Category Archives: Newsworthy

Why does ICD-10 feel so bad?

It has been freezing cold in much of the country for the last two months, but things have been heating up in the controversy over the implementation of ICD-10. First, a quick primer for those of you who have not been following this. Continue reading Why does ICD-10 feel so bad?

Physician Compact

There is a lot of stuff written in the business literature about “corporate statements” and the role they can play in guiding strategic decisions. When done right, I think these foundational documents can be quite effective. Does anyone doubt that Walmart really does focus its efforts every day on its stated mission of “saving people money so they can live better”?  Continue reading Physician Compact

How to fix EMRs

I was talking to a colleague last week about his practice, and remarked that he was still keeping a paper medical record. Without hesitation, he made it clear that he not only liked the paper record, but he positively dreaded switching to an electronic record. He said sadly that he thought it was inevitable that he would be forced to switch, but hoped that the day would be far into the future. Continue reading How to fix EMRs

Functioning Health Exchanges

There has been a lot of understandable outrage over the troubles plaguing Healthcare.gov, the federal website for purchasing individual or family health insurance under the Affordable Care Act (aka Obamacare). Opponents of the law (Republicans), recovering from their self-inflicted wounds over the government shutdown, see this as evidence of the fundamental unworkability of the law, and of the folly of a “government solution” to a complex problem. Supporters of the law (Democrats) are terrified that the difficulty in buying insurance will dissuade the so-called “young invincibles” (healthy young people who have limited needs for health care services) from buying coverage. Continue reading Functioning Health Exchanges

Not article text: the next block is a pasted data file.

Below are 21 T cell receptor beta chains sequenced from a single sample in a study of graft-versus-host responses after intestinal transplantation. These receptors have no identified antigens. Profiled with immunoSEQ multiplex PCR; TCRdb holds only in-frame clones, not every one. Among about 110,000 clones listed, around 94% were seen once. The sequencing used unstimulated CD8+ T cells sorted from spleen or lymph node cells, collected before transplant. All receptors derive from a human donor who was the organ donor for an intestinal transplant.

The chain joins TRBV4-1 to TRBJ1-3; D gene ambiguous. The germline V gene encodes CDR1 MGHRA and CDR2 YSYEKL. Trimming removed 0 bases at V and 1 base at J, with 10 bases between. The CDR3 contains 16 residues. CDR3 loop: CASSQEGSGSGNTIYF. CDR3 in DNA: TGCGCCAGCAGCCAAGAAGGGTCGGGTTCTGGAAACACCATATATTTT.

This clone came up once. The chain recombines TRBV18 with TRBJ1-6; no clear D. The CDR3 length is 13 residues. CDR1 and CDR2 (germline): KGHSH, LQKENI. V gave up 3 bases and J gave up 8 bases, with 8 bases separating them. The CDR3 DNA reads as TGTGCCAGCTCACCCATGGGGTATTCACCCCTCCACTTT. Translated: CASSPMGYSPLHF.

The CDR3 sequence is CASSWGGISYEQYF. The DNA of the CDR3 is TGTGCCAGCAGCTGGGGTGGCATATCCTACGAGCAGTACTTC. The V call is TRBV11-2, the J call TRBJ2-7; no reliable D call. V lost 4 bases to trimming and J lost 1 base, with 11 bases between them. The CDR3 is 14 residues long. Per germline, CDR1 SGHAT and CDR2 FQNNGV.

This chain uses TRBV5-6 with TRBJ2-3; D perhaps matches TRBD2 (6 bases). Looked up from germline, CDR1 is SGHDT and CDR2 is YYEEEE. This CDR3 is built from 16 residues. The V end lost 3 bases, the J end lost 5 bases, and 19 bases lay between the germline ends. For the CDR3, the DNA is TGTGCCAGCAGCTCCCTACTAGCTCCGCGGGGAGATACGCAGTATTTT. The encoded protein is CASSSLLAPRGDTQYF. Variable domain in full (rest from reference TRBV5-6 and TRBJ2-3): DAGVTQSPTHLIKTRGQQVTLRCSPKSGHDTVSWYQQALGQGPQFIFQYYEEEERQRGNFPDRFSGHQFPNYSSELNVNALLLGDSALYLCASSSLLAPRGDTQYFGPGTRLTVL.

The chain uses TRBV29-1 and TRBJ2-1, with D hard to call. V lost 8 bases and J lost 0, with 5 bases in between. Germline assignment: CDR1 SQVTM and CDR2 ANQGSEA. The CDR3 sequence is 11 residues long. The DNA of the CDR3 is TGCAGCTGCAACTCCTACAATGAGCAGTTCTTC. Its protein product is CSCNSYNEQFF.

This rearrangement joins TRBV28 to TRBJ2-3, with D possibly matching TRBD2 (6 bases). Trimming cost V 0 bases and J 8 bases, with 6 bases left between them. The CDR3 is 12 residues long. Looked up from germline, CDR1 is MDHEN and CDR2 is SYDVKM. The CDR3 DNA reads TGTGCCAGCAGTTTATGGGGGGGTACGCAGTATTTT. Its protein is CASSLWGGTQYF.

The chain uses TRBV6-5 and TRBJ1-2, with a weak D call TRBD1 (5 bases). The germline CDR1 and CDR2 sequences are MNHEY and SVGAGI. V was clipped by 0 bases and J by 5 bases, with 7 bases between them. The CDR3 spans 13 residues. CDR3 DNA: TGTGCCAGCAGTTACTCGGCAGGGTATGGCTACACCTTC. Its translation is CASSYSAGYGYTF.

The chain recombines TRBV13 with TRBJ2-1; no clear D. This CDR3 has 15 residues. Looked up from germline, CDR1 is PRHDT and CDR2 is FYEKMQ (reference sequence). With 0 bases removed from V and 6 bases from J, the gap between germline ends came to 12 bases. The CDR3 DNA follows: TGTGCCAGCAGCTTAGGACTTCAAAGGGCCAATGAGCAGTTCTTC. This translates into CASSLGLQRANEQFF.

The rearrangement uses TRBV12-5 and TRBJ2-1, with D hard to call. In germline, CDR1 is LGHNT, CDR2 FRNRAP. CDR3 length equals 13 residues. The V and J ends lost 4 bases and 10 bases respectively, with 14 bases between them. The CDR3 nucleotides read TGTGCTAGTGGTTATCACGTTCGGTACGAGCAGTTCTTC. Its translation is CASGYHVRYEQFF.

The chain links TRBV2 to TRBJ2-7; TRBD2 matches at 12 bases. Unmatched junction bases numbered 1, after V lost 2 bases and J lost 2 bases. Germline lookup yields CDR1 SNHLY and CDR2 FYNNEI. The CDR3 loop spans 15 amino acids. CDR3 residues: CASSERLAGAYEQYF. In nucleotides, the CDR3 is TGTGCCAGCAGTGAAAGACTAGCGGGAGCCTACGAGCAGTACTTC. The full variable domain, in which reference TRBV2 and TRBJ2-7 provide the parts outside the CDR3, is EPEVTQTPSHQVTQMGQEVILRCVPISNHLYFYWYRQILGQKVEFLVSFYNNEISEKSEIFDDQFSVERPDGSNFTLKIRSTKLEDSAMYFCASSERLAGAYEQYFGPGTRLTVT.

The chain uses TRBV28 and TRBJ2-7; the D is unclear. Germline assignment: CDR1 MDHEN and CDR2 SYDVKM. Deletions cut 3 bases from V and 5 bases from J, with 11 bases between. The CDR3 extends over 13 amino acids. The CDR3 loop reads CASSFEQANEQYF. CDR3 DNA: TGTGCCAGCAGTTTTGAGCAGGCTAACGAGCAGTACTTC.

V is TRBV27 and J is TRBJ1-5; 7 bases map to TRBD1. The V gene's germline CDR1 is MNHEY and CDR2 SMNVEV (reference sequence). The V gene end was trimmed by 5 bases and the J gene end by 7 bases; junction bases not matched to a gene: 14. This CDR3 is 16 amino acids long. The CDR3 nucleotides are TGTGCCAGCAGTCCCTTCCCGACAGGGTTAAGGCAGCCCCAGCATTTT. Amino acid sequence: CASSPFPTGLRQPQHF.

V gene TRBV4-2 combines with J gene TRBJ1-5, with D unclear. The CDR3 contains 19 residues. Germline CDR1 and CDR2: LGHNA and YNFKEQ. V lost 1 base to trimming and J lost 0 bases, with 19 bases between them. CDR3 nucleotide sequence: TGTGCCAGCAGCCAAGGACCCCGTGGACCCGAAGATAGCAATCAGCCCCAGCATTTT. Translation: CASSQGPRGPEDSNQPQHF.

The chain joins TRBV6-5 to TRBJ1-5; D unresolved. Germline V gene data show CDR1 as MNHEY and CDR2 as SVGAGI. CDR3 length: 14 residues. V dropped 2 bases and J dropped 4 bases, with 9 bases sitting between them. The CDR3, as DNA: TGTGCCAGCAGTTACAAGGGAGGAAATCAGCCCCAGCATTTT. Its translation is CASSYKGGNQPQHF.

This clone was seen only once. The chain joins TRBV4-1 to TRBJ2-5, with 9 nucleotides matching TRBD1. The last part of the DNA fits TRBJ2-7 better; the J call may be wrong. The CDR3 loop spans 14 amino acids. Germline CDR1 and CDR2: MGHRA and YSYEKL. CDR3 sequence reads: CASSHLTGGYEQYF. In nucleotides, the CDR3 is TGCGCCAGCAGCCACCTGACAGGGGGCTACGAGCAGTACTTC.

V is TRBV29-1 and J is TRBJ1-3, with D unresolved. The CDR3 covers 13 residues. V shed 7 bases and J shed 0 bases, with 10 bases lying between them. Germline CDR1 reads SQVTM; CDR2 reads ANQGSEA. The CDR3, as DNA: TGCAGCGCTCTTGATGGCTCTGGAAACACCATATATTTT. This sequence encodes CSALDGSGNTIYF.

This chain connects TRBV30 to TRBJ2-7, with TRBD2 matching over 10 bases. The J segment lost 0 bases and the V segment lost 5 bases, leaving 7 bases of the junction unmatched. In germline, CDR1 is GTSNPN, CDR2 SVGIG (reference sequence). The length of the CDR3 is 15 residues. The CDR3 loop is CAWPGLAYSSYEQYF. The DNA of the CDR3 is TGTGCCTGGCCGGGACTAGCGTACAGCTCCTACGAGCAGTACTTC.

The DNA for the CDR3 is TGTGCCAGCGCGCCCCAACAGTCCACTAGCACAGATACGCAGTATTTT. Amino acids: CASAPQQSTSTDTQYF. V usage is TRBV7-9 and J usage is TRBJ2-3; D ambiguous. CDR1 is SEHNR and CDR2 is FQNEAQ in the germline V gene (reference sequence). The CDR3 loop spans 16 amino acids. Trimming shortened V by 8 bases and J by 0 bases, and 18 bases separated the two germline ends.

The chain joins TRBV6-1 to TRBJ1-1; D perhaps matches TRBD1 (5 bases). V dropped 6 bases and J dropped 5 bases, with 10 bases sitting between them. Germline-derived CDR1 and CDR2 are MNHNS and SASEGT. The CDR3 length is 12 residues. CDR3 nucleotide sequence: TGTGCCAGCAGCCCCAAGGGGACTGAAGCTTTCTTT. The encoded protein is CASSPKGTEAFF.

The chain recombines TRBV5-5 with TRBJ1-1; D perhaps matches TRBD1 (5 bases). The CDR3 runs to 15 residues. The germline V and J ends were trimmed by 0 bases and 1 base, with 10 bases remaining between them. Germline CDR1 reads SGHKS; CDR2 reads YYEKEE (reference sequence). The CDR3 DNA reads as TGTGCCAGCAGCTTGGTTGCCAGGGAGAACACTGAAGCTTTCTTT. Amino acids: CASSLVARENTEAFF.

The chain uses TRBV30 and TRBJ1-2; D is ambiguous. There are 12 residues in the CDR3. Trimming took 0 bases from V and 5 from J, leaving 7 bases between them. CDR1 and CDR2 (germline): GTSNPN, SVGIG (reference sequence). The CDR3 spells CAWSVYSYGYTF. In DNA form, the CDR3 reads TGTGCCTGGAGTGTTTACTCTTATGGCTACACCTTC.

Week Two

The irony continues. The federal government is “shut down” but health insurance exchanges at the center of the law that provoked Republicans to hold the country hostage have been up and running, and attracting a lot of interest. Although there have been some well-publicized (and expected) technical glitches, millions of people have visited State and Federal websites to learn more about their options for purchasing health insurance.

At the same time, the New York Times reported this week that millions of other citizens, who have incomes too low to qualify for subsidized private insurance on the exchanges, will continue to be uninsured. Remember that the Affordable Care Act was designed to expand health insurance coverage in two ways: for those with the lowest incomes, states were offered new funds from the federal government to expand Medicaid, which would have covered nearly all of the new expense at the outset, and about 90% thereafter. For those with higher incomes, the exchanges were created to provide new access to private insurance and subsidies based on income. Continue reading Week Two

Opening Day

October 1 marks what should be an important milestone in the implementation of the Affordable Care Act (ACA), informally known as “Obamacare.” Sadly, this has been overshadowed and even threatened by irresponsible and reactionary posturing by Republican members of the US House of Representatives.